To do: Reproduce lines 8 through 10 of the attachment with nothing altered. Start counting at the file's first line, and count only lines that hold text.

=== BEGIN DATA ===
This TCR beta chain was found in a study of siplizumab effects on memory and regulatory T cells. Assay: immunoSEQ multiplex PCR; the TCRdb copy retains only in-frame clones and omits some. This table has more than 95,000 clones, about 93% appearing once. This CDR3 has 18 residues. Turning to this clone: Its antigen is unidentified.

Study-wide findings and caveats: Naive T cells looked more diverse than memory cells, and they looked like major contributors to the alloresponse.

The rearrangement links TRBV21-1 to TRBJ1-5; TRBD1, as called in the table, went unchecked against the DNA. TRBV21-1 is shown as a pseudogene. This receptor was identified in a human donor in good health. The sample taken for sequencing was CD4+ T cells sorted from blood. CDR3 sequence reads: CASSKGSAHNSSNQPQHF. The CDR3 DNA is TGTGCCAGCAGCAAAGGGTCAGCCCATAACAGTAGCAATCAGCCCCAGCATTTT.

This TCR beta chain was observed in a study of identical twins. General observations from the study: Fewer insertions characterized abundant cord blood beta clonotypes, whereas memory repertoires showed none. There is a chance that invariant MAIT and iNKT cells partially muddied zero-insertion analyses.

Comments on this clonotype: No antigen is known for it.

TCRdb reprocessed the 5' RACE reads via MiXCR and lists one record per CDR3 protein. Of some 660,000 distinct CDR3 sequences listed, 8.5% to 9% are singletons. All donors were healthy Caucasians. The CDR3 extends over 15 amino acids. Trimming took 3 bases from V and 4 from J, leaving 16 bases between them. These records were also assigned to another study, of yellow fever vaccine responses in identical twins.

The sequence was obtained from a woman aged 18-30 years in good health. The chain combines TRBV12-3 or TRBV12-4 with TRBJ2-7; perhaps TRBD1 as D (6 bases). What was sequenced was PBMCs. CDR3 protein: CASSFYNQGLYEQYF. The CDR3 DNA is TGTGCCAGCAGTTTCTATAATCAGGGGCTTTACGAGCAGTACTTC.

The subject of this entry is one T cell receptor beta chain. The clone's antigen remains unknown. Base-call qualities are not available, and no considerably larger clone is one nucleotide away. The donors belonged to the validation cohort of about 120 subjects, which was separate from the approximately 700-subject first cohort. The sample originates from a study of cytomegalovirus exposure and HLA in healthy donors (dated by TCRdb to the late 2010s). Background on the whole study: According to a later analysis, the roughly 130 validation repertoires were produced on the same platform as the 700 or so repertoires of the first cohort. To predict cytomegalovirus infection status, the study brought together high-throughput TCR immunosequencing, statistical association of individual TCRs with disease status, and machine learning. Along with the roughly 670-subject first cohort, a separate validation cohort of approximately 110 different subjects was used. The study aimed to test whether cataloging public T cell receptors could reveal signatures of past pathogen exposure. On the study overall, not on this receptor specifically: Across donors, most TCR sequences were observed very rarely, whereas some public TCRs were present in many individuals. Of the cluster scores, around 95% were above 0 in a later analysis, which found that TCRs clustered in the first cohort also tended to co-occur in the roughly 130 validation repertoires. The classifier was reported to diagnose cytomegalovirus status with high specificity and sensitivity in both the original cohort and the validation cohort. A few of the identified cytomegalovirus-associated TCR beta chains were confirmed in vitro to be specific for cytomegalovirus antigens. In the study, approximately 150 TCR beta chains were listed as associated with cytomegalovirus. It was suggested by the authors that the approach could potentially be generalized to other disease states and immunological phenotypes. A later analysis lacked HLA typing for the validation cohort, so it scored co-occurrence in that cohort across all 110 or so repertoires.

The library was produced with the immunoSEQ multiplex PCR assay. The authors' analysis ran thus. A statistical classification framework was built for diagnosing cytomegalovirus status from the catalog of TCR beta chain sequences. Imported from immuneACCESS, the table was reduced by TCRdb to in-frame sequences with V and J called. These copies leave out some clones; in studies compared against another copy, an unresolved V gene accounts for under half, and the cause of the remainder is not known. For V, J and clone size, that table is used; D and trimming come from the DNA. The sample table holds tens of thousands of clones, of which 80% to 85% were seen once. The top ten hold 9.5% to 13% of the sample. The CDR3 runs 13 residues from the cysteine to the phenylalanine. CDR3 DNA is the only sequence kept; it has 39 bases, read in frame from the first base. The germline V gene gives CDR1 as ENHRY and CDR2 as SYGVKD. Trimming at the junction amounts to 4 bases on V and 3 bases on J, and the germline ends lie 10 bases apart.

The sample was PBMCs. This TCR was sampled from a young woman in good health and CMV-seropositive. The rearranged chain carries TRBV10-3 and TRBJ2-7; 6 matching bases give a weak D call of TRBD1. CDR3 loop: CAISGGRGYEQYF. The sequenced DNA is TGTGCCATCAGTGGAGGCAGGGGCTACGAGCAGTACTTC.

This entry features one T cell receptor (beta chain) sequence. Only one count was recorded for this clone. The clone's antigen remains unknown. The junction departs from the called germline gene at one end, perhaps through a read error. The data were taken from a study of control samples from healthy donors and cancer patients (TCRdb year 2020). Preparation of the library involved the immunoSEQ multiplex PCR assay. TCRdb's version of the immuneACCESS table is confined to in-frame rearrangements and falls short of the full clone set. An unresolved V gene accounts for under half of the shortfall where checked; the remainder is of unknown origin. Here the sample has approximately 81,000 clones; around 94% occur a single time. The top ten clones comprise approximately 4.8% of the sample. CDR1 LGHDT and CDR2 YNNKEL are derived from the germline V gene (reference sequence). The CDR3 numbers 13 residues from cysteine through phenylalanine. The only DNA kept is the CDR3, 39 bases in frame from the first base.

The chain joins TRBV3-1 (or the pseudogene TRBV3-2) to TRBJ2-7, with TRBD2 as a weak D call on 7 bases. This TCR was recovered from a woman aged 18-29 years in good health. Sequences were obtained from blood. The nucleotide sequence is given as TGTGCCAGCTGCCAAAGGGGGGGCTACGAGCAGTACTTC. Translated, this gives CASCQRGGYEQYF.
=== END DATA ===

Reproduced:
The subject of this entry is one T cell receptor beta chain. The clone's antigen remains unknown. Base-call qualities are not available, and no considerably larger clone is one nucleotide away. The donors belonged to the validation cohort of about 120 subjects, which was separate from the approximately 700-subject first cohort. The sample originates from a study of cytomegalovirus exposure and HLA in healthy donors (dated by TCRdb to the late 2010s). Background on the whole study: According to a later analysis, the roughly 130 validation repertoires were produced on the same platform as the 700 or so repertoires of the first cohort. To predict cytomegalovirus infection status, the study brought together high-throughput TCR immunosequencing, statistical association of individual TCRs with disease status, and machine learning. Along with the roughly 670-subject first cohort, a separate validation cohort of approximately 110 different subjects was used. The study aimed to test whether cataloging public T cell receptors could reveal signatures of past pathogen exposure. On the study overall, not on this receptor specifically: Across donors, most TCR sequences were observed very rarely, whereas some public TCRs were present in many individuals. Of the cluster scores, around 95% were above 0 in a later analysis, which found that TCRs clustered in the first cohort also tended to co-occur in the roughly 130 validation repertoires. The classifier was reported to diagnose cytomegalovirus status with high specificity and sensitivity in both the original cohort and the validation cohort. A few of the identified cytomegalovirus-associated TCR beta chains were confirmed in vitro to be specific for cytomegalovirus antigens. In the study, approximately 150 TCR beta chains were listed as associated with cytomegalovirus. It was suggested by the authors that the approach could potentially be generalized to other disease states and immunological phenotypes. A later analysis lacked HLA typing for the validation cohort, so it scored co-occurrence in that cohort across all 110 or so repertoires.

The library was produced with the immunoSEQ multiplex PCR assay. The authors' analysis ran thus. A statistical classification framework was built for diagnosing cytomegalovirus status from the catalog of TCR beta chain sequences. Imported from immuneACCESS, the table was reduced by TCRdb to in-frame sequences with V and J called. These copies leave out some clones; in studies compared against another copy, an unresolved V gene accounts for under half, and the cause of the remainder is not known. For V, J and clone size, that table is used; D and trimming come from the DNA. The sample table holds tens of thousands of clones, of which 80% to 85% were seen once. The top ten hold 9.5% to 13% of the sample. The CDR3 runs 13 residues from the cysteine to the phenylalanine. CDR3 DNA is the only sequence kept; it has 39 bases, read in frame from the first base. The germline V gene gives CDR1 as ENHRY and CDR2 as SYGVKD. Trimming at the junction amounts to 4 bases on V and 3 bases on J, and the germline ends lie 10 bases apart.

The sample was PBMCs. This TCR was sampled from a young woman in good health and CMV-seropositive. The rearranged chain carries TRBV10-3 and TRBJ2-7; 6 matching bases give a weak D call of TRBD1. CDR3 loop: CAISGGRGYEQYF. The sequenced DNA is TGTGCCATCAGTGGAGGCAGGGGCTACGAGCAGTACTTC.